Friday, April 11, 2014

Art in the Kitchen


There are a few items of art in my kitchen. Out of the three things I am going to show you, two are food-themed and one is not.

The postcards above are from Ikea and have appeared on this blog before: three years ago when I gave you a tour of my Hong Kong kitchen. (The postcards were brought along when we moved to Singapore last year.) I love these postcards; I had them laminated so they would last longer in the kitchen.


Saturday, April 5, 2014

Grain-Free Banana Pancakes

People are always asking me how I eat without grains. I have stopped eating any wheat, rice, oats or other grains. It was an experiment last year that really paid off in terms of my digestive health and energy levels. I'm not intolerant to any of these items, but I have come to believe that my body (and most others) are not designed to handle grains.


I get asked especially about breakfast. Breakfast food is full of grains: cereal, toast, pancakes, waffles, and muffins. Lots of times I avoid grains at breakfast by avoiding these foods. Instead I eat a lot of eggs and vegetables. Scrambled eggs with some green beans on the side. A salad with a hard boiled egg. Two fried eggs plus the leftover broccoli from last night.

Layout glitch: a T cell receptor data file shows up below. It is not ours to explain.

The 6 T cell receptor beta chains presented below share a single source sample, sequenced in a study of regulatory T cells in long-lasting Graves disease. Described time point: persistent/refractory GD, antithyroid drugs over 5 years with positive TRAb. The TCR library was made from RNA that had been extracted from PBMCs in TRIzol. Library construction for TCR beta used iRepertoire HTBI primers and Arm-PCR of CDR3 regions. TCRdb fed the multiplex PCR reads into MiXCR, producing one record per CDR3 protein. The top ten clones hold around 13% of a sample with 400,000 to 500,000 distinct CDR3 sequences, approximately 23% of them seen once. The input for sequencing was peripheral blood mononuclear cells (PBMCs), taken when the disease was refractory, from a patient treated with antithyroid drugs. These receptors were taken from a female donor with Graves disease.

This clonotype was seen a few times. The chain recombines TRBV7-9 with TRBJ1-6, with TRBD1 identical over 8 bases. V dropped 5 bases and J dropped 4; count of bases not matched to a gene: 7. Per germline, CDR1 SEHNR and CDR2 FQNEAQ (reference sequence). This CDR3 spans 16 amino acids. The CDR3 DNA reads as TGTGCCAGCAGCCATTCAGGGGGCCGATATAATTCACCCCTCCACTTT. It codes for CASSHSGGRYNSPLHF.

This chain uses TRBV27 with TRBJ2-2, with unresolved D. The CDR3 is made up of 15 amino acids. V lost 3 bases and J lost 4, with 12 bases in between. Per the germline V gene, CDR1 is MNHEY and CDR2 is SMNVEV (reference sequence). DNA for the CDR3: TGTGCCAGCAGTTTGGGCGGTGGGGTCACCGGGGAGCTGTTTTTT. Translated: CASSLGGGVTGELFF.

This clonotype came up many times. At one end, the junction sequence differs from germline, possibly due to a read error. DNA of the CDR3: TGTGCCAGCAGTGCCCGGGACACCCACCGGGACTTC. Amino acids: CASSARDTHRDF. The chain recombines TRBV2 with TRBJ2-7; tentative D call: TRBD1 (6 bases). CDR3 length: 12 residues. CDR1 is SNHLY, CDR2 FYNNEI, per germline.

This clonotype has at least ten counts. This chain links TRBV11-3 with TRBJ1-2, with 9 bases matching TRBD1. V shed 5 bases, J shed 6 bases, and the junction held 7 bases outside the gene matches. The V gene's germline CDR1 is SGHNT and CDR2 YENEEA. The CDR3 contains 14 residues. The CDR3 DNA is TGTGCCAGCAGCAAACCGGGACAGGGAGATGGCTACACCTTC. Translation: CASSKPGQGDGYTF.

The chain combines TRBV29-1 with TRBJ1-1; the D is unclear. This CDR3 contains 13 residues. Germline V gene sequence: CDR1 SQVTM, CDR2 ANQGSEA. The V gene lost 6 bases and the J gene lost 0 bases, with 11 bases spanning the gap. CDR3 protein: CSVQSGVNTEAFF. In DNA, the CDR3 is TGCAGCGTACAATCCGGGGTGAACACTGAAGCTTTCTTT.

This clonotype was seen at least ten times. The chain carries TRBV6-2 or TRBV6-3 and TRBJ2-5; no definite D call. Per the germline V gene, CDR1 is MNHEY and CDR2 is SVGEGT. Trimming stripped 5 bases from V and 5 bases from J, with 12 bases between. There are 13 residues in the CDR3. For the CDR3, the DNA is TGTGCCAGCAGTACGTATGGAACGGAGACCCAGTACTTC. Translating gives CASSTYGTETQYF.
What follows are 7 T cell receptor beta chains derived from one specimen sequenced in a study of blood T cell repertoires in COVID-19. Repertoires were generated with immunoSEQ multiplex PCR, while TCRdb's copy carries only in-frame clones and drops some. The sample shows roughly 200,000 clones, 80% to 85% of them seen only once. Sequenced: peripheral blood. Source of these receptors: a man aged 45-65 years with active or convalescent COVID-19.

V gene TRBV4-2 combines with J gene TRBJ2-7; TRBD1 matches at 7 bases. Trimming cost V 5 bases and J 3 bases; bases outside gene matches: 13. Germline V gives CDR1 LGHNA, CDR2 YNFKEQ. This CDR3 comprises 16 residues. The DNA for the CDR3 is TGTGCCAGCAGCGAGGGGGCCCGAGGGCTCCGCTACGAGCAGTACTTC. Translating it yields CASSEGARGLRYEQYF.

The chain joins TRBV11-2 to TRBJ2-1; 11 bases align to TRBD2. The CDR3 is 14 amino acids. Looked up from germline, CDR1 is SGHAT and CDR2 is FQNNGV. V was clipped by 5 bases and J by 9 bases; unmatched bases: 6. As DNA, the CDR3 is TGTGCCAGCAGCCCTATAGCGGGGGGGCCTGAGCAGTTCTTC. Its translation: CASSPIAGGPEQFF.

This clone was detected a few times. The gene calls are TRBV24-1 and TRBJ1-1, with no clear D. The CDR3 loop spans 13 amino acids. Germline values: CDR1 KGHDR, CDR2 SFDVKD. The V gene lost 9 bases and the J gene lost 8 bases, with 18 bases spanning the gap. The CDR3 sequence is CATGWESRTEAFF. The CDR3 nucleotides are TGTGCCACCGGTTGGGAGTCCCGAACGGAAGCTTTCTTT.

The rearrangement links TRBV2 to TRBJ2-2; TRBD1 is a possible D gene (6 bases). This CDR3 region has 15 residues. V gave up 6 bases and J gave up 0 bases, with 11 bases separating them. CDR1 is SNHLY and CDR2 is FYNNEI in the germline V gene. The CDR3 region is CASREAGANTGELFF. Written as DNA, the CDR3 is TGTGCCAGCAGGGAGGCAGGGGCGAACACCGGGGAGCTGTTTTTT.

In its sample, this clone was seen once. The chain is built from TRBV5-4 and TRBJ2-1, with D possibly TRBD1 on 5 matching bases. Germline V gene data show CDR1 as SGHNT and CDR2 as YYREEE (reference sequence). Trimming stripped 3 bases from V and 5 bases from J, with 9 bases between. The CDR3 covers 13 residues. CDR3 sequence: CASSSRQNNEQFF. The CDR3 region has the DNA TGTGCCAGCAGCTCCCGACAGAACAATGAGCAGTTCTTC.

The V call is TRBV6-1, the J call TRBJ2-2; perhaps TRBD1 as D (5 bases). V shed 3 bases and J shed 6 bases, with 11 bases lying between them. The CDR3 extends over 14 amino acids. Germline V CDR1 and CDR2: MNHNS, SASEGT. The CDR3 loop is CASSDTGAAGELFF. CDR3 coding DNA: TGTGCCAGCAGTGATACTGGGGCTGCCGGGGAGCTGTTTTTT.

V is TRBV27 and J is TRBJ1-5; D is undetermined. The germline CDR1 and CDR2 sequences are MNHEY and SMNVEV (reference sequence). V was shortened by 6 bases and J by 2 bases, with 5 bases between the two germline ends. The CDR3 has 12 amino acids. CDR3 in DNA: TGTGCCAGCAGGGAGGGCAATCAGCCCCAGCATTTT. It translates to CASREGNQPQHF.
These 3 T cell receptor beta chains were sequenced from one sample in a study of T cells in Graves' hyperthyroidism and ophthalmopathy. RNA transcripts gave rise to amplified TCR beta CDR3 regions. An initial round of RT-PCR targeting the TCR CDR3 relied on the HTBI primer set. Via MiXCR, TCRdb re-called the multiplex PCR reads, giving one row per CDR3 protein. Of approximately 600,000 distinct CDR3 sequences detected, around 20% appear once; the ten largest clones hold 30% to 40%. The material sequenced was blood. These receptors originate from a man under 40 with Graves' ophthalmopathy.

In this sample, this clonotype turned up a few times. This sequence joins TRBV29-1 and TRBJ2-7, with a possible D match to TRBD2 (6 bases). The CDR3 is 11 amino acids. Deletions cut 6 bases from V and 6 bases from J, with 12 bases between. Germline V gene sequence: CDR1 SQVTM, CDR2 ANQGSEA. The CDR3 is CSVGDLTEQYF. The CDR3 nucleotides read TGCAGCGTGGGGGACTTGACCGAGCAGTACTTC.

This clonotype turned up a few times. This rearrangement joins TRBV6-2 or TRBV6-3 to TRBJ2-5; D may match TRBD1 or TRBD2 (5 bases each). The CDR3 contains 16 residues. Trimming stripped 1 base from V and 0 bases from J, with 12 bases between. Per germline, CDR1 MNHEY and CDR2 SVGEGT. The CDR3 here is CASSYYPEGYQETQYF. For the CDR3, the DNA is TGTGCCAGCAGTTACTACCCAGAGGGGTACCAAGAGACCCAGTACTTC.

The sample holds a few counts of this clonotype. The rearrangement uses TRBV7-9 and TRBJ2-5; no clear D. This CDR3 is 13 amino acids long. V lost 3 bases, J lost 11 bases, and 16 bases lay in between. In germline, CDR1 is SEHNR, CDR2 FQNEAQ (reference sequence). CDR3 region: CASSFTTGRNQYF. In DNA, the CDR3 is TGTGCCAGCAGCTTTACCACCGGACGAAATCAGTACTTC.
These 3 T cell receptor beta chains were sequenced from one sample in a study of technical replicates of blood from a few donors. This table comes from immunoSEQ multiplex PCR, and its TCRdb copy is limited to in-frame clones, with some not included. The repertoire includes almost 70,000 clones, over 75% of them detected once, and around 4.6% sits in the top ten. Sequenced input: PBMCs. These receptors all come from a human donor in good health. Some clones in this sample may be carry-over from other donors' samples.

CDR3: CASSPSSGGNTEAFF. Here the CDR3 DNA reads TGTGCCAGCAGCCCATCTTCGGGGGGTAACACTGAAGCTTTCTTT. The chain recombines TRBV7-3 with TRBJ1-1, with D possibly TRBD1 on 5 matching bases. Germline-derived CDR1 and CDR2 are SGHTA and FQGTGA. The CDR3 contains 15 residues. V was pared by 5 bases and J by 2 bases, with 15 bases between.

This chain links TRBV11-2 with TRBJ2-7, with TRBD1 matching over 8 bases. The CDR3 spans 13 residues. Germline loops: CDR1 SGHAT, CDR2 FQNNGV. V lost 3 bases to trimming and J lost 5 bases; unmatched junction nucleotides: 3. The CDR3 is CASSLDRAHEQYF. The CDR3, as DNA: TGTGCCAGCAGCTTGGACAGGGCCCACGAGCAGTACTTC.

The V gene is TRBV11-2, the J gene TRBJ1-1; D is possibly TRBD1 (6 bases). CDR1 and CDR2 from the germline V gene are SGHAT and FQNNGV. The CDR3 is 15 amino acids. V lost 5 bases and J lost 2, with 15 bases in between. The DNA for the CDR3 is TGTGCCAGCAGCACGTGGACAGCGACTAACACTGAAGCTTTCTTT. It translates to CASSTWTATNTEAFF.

But I also make grain-free versions of all our favourite breakfast items.

Wednesday, April 2, 2014

Baked Pear Custard

Aren't these little pears beautiful? I found them recently at our grocery store. They are called Honey Belles, from New Zealand. They are in season now in New Zealand.


Here in Singapore, we are half a degree above the equator, so there are no seasons. How can I eat seasonally? Is it even worth it?

Monday, March 31, 2014

The Mere Mortal's Guide to Fine Dining by Colleen Rush

Our March Kitchen Reader book is The Mere Mortal’s Guide to Fine Dining: From Salad Forks to Sommeliers, How to Eat and Drink in Style Without Fear of Faux Pas by Colleen Rush. It is a book in the style of "for Dummies" books, with info boxes, side bars, and simple language. It's highly readable and amusing, and will likely teach you something. It touches on wine, menus, styles of restaurants, and etiquette. But let me sum up the whole book in just three points.


In any fine dining situation, whether you want to avoid missteps or enjoy the best meal of your year, all you need to do is:

1. Be polite with the staff.
2. Ask questions when you want to know something. Do so politely.